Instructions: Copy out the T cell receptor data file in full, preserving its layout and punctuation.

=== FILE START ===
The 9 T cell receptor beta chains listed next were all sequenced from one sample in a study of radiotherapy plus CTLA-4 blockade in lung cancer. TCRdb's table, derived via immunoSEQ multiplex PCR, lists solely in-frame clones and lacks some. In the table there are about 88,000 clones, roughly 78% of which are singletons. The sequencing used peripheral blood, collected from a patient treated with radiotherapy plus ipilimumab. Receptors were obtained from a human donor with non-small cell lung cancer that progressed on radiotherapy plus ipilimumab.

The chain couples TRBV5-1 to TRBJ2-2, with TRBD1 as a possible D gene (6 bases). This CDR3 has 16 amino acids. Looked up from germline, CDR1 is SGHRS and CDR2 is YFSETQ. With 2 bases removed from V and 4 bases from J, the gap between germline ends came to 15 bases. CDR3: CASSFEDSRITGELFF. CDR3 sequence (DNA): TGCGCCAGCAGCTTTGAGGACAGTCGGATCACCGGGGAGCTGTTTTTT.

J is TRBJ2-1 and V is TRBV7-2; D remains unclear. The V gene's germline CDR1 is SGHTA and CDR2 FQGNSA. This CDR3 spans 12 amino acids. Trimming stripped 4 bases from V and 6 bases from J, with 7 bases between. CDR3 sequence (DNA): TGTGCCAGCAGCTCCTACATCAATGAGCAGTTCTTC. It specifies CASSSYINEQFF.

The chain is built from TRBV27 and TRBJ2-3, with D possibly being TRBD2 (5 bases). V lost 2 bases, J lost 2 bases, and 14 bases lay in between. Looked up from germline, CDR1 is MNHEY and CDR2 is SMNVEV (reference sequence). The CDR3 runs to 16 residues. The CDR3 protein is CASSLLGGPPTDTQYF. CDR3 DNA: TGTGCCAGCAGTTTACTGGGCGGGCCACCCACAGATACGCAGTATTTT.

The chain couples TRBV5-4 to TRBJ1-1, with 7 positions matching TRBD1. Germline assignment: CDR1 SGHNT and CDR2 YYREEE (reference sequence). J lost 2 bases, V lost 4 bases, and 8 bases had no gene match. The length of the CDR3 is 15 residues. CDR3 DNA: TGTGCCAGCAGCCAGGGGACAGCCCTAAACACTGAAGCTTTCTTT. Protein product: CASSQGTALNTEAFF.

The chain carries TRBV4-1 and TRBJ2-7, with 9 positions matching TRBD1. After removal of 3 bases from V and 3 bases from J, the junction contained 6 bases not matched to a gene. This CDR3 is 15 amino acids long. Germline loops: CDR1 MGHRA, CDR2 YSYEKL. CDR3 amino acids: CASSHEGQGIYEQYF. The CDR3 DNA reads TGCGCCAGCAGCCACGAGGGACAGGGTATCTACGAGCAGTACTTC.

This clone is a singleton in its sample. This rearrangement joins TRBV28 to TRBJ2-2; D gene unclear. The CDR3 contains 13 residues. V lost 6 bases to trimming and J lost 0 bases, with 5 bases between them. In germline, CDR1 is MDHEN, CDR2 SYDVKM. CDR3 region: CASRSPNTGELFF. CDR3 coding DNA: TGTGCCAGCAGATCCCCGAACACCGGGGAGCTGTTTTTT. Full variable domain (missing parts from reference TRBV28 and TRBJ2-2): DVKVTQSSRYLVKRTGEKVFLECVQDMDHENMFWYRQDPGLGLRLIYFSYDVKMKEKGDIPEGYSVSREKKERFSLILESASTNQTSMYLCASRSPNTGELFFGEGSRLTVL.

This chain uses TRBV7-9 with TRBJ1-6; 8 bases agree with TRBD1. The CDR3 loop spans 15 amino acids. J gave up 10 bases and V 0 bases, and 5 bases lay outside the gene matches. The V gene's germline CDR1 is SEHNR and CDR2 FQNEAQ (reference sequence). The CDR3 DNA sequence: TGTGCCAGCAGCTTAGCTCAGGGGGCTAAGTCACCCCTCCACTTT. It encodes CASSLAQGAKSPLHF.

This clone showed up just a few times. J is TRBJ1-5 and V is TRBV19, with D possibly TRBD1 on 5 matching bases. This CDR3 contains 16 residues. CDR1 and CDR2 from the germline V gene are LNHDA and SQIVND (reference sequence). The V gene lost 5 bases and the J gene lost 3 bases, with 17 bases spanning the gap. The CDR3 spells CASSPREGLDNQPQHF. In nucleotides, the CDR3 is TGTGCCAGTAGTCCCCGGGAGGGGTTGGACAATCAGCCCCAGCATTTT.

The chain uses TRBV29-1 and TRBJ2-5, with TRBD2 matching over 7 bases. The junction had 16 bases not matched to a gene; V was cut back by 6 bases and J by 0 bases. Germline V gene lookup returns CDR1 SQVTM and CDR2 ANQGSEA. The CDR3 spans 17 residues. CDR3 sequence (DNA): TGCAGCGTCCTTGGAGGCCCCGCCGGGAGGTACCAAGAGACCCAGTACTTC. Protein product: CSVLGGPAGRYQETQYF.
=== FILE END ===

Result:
The 9 T cell receptor beta chains listed next were all sequenced from one sample in a study of radiotherapy plus CTLA-4 blockade in lung cancer. TCRdb's table, derived via immunoSEQ multiplex PCR, lists solely in-frame clones and lacks some. In the table there are about 88,000 clones, roughly 78% of which are singletons. The sequencing used peripheral blood, collected from a patient treated with radiotherapy plus ipilimumab. Receptors were obtained from a human donor with non-small cell lung cancer that progressed on radiotherapy plus ipilimumab.

The chain couples TRBV5-1 to TRBJ2-2, with TRBD1 as a possible D gene (6 bases). This CDR3 has 16 amino acids. Looked up from germline, CDR1 is SGHRS and CDR2 is YFSETQ. With 2 bases removed from V and 4 bases from J, the gap between germline ends came to 15 bases. CDR3: CASSFEDSRITGELFF. CDR3 sequence (DNA): TGCGCCAGCAGCTTTGAGGACAGTCGGATCACCGGGGAGCTGTTTTTT.

J is TRBJ2-1 and V is TRBV7-2; D remains unclear. The V gene's germline CDR1 is SGHTA and CDR2 FQGNSA. This CDR3 spans 12 amino acids. Trimming stripped 4 bases from V and 6 bases from J, with 7 bases between. CDR3 sequence (DNA): TGTGCCAGCAGCTCCTACATCAATGAGCAGTTCTTC. It specifies CASSSYINEQFF.

The chain is built from TRBV27 and TRBJ2-3, with D possibly being TRBD2 (5 bases). V lost 2 bases, J lost 2 bases, and 14 bases lay in between. Looked up from germline, CDR1 is MNHEY and CDR2 is SMNVEV (reference sequence). The CDR3 runs to 16 residues. The CDR3 protein is CASSLLGGPPTDTQYF. CDR3 DNA: TGTGCCAGCAGTTTACTGGGCGGGCCACCCACAGATACGCAGTATTTT.

The chain couples TRBV5-4 to TRBJ1-1, with 7 positions matching TRBD1. Germline assignment: CDR1 SGHNT and CDR2 YYREEE (reference sequence). J lost 2 bases, V lost 4 bases, and 8 bases had no gene match. The length of the CDR3 is 15 residues. CDR3 DNA: TGTGCCAGCAGCCAGGGGACAGCCCTAAACACTGAAGCTTTCTTT. Protein product: CASSQGTALNTEAFF.

The chain carries TRBV4-1 and TRBJ2-7, with 9 positions matching TRBD1. After removal of 3 bases from V and 3 bases from J, the junction contained 6 bases not matched to a gene. This CDR3 is 15 amino acids long. Germline loops: CDR1 MGHRA, CDR2 YSYEKL. CDR3 amino acids: CASSHEGQGIYEQYF. The CDR3 DNA reads TGCGCCAGCAGCCACGAGGGACAGGGTATCTACGAGCAGTACTTC.

This clone is a singleton in its sample. This rearrangement joins TRBV28 to TRBJ2-2; D gene unclear. The CDR3 contains 13 residues. V lost 6 bases to trimming and J lost 0 bases, with 5 bases between them. In germline, CDR1 is MDHEN, CDR2 SYDVKM. CDR3 region: CASRSPNTGELFF. CDR3 coding DNA: TGTGCCAGCAGATCCCCGAACACCGGGGAGCTGTTTTTT. Full variable domain (missing parts from reference TRBV28 and TRBJ2-2): DVKVTQSSRYLVKRTGEKVFLECVQDMDHENMFWYRQDPGLGLRLIYFSYDVKMKEKGDIPEGYSVSREKKERFSLILESASTNQTSMYLCASRSPNTGELFFGEGSRLTVL.

This chain uses TRBV7-9 with TRBJ1-6; 8 bases agree with TRBD1. The CDR3 loop spans 15 amino acids. J gave up 10 bases and V 0 bases, and 5 bases lay outside the gene matches. The V gene's germline CDR1 is SEHNR and CDR2 FQNEAQ (reference sequence). The CDR3 DNA sequence: TGTGCCAGCAGCTTAGCTCAGGGGGCTAAGTCACCCCTCCACTTT. It encodes CASSLAQGAKSPLHF.

This clone showed up just a few times. J is TRBJ1-5 and V is TRBV19, with D possibly TRBD1 on 5 matching bases. This CDR3 contains 16 residues. CDR1 and CDR2 from the germline V gene are LNHDA and SQIVND (reference sequence). The V gene lost 5 bases and the J gene lost 3 bases, with 17 bases spanning the gap. The CDR3 spells CASSPREGLDNQPQHF. In nucleotides, the CDR3 is TGTGCCAGTAGTCCCCGGGAGGGGTTGGACAATCAGCCCCAGCATTTT.

The chain uses TRBV29-1 and TRBJ2-5, with TRBD2 matching over 7 bases. The junction had 16 bases not matched to a gene; V was cut back by 6 bases and J by 0 bases. Germline V gene lookup returns CDR1 SQVTM and CDR2 ANQGSEA. The CDR3 spans 17 residues. CDR3 sequence (DNA): TGCAGCGTCCTTGGAGGCCCCGCCGGGAGGTACCAAGAGACCCAGTACTTC. Protein product: CSVLGGPAGRYQETQYF.